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Since last Earth Day

April 23, 2014

Earlier this week, the world marked its 44th Earth Day, a day to celebrate this beautiful planet, our only home in the entire universe. But amidst our celebrations, anyone who’s followed the news since last Earth Day knows we also need to sound an urgent note of warning for earth’s future.

CO2 level breaks modern record

On April 7, 2014, the concentration of climate-warming CO2 in the atmosphere hit a new global high of 402 parts per million (ppm) based on readings from a mountaintop monitoring station in Hawaii ( Greenhouse gas (GHG) levels have not been this high in 800,000 years when the Arctic was free of ice and sea levels were 40 meters higher than today.

In 2013, we emitted more carbon (including in the U.S.) than in any previous year. (, up an estimated 2.1% over 2012 and a 61% increase since 1990. The rate at which emissions are being released grew more quickly in the last decade than in each of the three previous decades thanks to a growing energy demand and an increase in coal use.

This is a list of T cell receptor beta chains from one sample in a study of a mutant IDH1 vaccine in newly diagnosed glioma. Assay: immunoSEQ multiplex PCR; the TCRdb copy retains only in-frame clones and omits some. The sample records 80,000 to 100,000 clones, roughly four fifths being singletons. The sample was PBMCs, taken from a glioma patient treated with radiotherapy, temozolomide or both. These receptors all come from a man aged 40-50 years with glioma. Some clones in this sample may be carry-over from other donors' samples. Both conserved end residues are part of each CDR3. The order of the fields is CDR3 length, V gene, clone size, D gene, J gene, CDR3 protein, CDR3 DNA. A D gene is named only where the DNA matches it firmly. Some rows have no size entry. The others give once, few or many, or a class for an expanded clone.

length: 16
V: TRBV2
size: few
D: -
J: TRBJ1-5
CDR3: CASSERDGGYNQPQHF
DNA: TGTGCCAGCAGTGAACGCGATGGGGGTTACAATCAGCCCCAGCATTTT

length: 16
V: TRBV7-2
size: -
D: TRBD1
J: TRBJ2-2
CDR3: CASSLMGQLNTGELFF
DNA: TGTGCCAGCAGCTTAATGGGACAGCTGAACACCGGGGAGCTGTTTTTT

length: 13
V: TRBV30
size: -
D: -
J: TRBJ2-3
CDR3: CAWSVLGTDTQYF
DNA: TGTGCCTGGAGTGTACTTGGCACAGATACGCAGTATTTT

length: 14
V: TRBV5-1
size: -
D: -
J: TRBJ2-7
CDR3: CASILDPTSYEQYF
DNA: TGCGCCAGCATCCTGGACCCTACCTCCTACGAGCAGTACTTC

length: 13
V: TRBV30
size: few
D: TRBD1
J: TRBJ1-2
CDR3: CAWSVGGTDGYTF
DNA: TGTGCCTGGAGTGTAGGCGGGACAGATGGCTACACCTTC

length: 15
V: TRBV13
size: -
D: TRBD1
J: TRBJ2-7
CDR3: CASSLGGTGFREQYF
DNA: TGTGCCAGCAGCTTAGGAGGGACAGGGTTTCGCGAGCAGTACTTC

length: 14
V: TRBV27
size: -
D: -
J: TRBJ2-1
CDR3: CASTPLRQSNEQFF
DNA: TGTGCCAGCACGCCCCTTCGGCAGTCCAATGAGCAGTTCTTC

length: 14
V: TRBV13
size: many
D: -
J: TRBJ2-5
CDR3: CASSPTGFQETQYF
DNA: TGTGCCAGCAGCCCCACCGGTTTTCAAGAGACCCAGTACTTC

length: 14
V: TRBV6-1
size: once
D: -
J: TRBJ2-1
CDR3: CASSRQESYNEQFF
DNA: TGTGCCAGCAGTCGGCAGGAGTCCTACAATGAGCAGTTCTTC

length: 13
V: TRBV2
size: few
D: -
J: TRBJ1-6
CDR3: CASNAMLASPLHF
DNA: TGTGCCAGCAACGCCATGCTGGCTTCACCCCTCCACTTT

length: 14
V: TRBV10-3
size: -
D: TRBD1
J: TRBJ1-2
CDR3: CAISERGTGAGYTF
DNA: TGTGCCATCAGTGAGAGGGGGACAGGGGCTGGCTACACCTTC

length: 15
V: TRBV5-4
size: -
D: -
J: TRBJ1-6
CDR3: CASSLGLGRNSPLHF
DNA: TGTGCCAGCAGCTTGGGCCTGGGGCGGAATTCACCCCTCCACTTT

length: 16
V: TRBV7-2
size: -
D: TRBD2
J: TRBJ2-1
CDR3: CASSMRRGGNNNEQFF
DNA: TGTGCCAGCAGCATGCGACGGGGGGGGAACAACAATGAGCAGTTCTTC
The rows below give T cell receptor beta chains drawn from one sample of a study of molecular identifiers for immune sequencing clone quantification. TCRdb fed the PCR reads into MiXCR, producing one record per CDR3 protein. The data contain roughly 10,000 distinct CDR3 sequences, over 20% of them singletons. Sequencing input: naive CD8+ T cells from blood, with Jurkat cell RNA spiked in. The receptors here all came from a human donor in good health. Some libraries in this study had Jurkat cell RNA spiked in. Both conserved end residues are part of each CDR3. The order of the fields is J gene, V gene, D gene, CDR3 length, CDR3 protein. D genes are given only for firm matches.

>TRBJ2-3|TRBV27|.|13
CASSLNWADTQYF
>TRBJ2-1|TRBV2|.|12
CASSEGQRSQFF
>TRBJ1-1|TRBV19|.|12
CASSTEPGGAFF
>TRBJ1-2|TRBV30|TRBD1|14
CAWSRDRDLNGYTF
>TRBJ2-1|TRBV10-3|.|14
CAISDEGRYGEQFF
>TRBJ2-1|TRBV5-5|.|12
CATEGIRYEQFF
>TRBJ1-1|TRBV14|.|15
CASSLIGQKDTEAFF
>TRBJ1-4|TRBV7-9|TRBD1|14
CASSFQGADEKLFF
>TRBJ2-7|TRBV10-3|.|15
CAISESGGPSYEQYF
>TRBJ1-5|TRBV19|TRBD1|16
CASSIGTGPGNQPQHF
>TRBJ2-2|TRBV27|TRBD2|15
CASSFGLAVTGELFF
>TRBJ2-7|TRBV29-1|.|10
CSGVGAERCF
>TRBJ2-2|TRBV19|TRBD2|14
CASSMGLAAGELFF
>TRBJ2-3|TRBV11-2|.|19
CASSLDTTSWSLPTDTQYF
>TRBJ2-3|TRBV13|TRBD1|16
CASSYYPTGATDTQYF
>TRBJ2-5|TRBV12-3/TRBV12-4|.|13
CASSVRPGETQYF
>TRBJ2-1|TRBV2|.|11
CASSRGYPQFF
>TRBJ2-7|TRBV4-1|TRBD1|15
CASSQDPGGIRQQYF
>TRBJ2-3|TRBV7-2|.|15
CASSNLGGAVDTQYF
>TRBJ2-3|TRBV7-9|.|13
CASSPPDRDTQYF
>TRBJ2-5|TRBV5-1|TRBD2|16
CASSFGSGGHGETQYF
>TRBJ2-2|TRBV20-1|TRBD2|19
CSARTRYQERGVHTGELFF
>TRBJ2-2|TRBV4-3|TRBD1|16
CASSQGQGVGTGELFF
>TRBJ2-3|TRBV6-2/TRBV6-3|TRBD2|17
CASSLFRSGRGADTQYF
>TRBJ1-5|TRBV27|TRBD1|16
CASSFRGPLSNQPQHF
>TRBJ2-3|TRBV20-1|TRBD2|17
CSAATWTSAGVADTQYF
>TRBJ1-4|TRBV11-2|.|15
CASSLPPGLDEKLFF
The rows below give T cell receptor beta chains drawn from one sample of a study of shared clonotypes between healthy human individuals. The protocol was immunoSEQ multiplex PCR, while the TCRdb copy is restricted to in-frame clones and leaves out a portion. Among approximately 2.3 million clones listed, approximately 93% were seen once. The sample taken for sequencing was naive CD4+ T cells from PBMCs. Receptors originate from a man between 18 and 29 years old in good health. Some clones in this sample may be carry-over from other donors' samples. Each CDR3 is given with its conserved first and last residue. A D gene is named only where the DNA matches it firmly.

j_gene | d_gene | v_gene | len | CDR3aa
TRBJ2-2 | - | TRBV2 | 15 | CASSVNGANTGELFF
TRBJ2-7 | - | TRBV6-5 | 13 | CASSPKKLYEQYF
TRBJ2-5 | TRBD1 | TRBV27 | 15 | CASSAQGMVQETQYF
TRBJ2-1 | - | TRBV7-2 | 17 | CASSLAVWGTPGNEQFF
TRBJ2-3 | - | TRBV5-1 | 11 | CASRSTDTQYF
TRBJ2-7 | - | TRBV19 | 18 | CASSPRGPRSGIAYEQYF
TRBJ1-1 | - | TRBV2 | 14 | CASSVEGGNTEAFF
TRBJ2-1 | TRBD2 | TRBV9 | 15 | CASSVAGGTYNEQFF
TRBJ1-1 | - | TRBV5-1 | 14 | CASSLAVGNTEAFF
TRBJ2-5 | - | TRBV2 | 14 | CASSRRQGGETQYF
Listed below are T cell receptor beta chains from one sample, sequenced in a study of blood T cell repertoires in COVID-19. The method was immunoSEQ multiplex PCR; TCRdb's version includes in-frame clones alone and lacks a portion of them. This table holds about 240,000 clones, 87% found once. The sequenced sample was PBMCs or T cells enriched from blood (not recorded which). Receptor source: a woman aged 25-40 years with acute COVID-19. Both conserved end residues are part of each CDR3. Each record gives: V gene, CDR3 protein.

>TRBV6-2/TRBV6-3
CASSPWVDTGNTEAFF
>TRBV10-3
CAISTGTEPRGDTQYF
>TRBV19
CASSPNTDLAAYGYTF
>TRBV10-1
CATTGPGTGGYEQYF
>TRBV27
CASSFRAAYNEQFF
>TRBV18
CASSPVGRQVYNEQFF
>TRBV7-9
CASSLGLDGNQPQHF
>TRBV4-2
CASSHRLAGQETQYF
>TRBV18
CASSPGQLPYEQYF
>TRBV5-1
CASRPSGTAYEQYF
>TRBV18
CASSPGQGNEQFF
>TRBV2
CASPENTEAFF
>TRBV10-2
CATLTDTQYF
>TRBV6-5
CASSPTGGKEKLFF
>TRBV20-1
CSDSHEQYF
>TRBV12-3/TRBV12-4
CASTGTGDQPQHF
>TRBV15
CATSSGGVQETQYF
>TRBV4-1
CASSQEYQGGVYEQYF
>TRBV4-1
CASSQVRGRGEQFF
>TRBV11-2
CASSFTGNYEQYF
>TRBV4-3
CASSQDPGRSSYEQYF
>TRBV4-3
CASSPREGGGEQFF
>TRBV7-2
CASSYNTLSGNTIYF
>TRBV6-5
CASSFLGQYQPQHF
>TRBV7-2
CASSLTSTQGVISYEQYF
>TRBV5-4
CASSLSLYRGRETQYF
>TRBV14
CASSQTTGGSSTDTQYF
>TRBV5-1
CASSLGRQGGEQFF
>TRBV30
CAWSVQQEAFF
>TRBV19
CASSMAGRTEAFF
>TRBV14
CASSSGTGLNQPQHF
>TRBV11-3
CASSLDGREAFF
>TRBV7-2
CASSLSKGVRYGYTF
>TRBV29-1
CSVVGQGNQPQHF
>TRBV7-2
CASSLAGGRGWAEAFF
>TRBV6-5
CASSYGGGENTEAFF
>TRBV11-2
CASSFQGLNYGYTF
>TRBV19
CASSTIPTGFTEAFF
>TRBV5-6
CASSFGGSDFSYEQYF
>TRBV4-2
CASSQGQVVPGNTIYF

NASA scientists say 2013 tied 2006 and 2009 for the seventh warmest year since the 1880s. Nine of the 10 warmest years on record have occurred since 2000, with 2005 and 2010 ranking as the warmest years on record (the other warmest year in the top 10 was 1998.)

Averaged over all land and ocean surfaces, global temperatures have warmed roughly 1.53°F (0.85ºC) from 1880 to 2012. Scientists warn that beyond 3.6°F (2°C), the earth risks catastrophic warming that may become unstoppable.

Climate refugees

This month near Papua New Guinea, 40 large families with 2,000 people are abandoning their home on the Carteret Islands. They are the world’s first entire community to be displaced by climate change. High tides now wash away their crops, and salt water from rising sea levels has poisoned what remains. The islands will be completely submerged by 2015 (